In This Article Expand or collapse the "in this article" section John Gower

  • Introduction
  • General Overviews
  • Collections of Essays
  • Reference Works
  • Bibliographies
  • Life Records
  • Editions and Translations
  • Language
  • Poetics
  • French Works
  • Latin Works
  • Portuguese and Spanish Versions
  • Reception and Reputation

British and Irish Literature John Gower
Siân Echard
  • LAST REVIEWED: 20 September 2012
  • LAST MODIFIED: 20 September 2012
  • DOI: 10.1093/obo/9780199846719-0070


John Gower (d. 1408) cared deeply about his legacy. Nearly thirty of the surviving manuscripts of his works include the Latin colophon Quia vnusquisque, in which he catalogues his three chief poems in three languages. The head of Gower’s effigy in Southwark Cathedral rests on these books: the French Mirour de l’omme; the Latin Vox Clamantis; and the English Confessio Amantis. Gower clearly had a hand in the design of his tomb, and while modern scholars have modified older notions of the degree of control exercised by the poet over the production of his works, it remains clear that he maintained a lifelong habit of revising and (re)arranging his oeuvre. Certainly any one of the books on the tomb speaks to a considerable achievement. The Mirour is a work of almost thirty thousand intricately rhymed octosyllabic lines. It begins with the fall of Lucifer, stages an allegorical combat between vices and virtues, moves on to satire of the estates, and begins to end (it is incomplete in the only surviving manuscript) in an appeal to the Virgin Mary. The Vox Clamantis shares elements of complaint and satire with the Mirour in its six final books, but it is particularly remarkable for its first book, often called the Visio Anglie, which offers a nightmare vision of the Peasants’ Revolt of 1381. The Vox consists of more than ten thousand lines in unrhymed elegiac couplets, and the transmutation of the peasants into cacophonous beasts in the Visio offers a tour de force of poetic pyrotechnics. The Confessio Amantis, more than thirty thousand lines in octosyllabic couplets, frames its many exemplary narratives in the conceit of a conversation between Amans and Genius. The prologue’s emphasis on division links this work to the same political and social concerns expressed in Gower’s other long works. In addition to these works, Gower also wrote shorter poems in all three languages, moving through the genres of lyric, complaint, chronicle, satire, and encomium. Yet despite this prodigious and accomplished output and its shoring up by both colophon and tomb and despite a 15th-century reception that linked Gower with Geoffrey Chaucer and John Lydgate into a triumvirate of foundational English poets, Gower’s reputation rapidly faded after the Middle Ages. Chaucer’s epithet for his contemporary, “moral Gower,” became something of a curse in the post-Romantic era, and the undeniably medieval cast of Gower’s didactic poems further marginalized him. For a time scholarship on Gower marched in lockstep with scholarship on Chaucer and almost always to the former poet’s detriment. Beginning in the last decades of the 20th century, contemporary critical interests, including historicist, materialist, and feminist scholarship along with a renewed focus on multilingualism and on formalism, have moved Gower back into the spotlight, and a spate of translations is making the whole of the poet’s work available to a 21st-first century audience.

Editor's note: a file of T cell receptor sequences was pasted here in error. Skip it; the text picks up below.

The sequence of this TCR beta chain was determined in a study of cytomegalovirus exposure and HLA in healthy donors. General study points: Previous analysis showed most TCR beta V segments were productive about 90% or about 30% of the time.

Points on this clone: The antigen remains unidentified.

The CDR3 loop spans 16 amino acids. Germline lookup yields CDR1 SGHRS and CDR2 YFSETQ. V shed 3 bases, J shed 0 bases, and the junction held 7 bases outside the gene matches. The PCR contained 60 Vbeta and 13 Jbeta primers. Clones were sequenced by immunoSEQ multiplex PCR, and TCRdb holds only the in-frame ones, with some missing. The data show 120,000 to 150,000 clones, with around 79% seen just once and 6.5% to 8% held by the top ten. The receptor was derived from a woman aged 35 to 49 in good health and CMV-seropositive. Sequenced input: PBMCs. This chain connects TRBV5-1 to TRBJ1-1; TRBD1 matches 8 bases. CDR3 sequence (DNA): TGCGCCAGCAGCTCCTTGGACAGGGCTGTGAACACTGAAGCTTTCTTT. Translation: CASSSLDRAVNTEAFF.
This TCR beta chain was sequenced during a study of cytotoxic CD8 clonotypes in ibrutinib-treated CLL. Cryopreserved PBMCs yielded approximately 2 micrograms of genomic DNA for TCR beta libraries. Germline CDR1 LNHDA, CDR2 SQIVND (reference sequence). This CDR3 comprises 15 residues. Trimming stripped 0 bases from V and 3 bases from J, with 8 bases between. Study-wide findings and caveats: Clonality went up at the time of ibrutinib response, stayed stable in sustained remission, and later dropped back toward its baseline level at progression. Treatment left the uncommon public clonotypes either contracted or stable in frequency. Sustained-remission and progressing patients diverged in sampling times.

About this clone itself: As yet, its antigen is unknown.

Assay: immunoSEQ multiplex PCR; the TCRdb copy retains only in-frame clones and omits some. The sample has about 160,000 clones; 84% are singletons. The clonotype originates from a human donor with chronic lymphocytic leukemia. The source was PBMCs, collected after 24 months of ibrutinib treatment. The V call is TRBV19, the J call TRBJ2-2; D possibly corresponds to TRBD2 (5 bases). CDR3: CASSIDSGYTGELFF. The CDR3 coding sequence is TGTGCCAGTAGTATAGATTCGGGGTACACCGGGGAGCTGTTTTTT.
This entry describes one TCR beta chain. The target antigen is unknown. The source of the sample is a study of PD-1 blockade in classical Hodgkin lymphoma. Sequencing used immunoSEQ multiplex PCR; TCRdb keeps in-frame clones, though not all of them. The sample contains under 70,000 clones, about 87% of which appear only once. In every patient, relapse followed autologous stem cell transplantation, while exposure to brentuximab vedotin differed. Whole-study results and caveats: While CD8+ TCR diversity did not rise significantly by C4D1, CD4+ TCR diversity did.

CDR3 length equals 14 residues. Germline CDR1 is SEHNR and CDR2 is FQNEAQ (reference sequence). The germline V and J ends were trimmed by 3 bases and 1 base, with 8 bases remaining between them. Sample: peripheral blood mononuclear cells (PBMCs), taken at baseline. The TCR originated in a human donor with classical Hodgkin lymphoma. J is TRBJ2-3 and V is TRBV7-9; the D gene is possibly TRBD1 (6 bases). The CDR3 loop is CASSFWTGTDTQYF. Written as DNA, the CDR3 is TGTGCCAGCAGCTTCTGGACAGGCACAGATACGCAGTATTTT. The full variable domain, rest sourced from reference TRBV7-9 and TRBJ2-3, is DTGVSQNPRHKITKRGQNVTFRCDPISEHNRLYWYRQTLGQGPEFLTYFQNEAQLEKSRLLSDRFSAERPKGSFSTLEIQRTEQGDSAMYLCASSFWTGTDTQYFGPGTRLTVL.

General Overviews